So next time I'
    m headed to a dealership and my payment is back in my account as of midnight!
  • camfer

    Posts: 892

    Jan 12, 2012 2:23 AM GMT
    Great news! I have a feeling your next car will be better.
  • barriehomeboy

    Posts: 2475

    Jan 12, 2012 2:37 AM GMT
    In most places you can take the car back. It's the law.
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    Jan 12, 2012 2:44 AM GMT
    Don't be calling a lawyer and all that. It was an $850 lesson, which is a bargain for that kind of experience.
  • czarinaB

    Posts: 4

    Feb 01, 2012 8:20 AM GMT
    Making vehicle purchasing decisions can take a long time. Evaluations mean quite a bit in most purchases, but with regards to buying a car, reputation of the automobile producer actually indicates more. There are a large number of factors which must be considered when buying a new car. As the purchase is likely to be large in comparison to others made during day to day life, it's worth stopping and considering each point in turn. Survey says that car buyers trust reputation over reviews is a guide for you to decide. Vehicle buyers are also much more likely to consider the gas mileage, maintenance, and “feel” of a car than they are to consider the nationality of the car maker.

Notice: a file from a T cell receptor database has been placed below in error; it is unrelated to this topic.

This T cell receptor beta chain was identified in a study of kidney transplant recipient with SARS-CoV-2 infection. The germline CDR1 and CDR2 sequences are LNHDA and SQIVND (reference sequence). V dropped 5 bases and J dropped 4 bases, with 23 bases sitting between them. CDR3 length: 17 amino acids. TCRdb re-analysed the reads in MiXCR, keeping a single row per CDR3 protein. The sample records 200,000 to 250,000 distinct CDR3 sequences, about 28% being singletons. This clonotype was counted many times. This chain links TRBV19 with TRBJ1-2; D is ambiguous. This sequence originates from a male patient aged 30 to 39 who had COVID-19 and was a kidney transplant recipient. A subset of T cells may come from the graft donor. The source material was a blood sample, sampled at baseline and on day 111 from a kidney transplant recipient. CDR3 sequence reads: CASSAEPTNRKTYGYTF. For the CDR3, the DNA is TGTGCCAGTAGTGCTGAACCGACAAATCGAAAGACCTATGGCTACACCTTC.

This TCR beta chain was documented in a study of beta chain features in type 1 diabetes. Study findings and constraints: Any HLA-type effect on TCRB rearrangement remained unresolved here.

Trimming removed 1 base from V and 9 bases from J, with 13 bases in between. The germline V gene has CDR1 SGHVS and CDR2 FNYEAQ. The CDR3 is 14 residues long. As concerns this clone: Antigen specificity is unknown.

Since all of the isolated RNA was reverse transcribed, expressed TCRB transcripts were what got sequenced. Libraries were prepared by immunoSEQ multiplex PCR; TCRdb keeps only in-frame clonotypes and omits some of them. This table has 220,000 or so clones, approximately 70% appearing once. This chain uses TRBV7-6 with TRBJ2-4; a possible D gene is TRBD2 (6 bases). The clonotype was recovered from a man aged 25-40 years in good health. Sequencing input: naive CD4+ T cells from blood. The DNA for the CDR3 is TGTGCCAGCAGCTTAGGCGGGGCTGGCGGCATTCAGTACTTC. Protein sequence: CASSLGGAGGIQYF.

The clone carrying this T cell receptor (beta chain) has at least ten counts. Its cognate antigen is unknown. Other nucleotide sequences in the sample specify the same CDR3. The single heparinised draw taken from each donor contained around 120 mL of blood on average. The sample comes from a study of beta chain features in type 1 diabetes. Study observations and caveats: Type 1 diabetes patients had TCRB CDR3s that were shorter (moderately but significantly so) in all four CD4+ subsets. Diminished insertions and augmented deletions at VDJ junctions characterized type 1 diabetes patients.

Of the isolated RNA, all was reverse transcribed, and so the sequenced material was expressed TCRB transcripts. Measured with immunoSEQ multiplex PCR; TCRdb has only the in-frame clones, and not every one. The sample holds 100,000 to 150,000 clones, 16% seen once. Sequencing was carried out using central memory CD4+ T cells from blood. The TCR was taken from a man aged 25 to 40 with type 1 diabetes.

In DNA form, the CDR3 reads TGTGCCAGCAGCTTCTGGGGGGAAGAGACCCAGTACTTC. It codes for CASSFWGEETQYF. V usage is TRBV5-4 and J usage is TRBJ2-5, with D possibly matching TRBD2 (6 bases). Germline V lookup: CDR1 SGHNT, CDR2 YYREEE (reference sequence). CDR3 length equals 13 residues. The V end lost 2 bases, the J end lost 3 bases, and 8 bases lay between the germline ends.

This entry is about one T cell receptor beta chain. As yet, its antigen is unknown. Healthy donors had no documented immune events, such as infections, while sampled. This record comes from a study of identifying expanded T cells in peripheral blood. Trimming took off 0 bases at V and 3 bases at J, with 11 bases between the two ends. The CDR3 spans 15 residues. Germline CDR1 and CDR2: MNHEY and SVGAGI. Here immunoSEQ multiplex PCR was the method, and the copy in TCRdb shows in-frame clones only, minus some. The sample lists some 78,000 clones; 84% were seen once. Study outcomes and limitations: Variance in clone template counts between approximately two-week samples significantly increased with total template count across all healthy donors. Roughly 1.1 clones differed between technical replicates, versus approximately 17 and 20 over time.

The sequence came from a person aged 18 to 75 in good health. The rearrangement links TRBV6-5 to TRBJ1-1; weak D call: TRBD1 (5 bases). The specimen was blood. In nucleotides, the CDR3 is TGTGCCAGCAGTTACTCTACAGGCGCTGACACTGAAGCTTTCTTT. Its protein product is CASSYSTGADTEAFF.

• Posted by a hidden member.
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    Feb 01, 2012 1:23 PM GMT
    When the mechanic says the car is fixed, give the bill to the car lot, keep a copy for yourself, and leave the car at the shop. The car lot will have to foot the bill before repo'ing it.

    Then re-save and buy another car before they have a chance to fuck your credit up from the repo.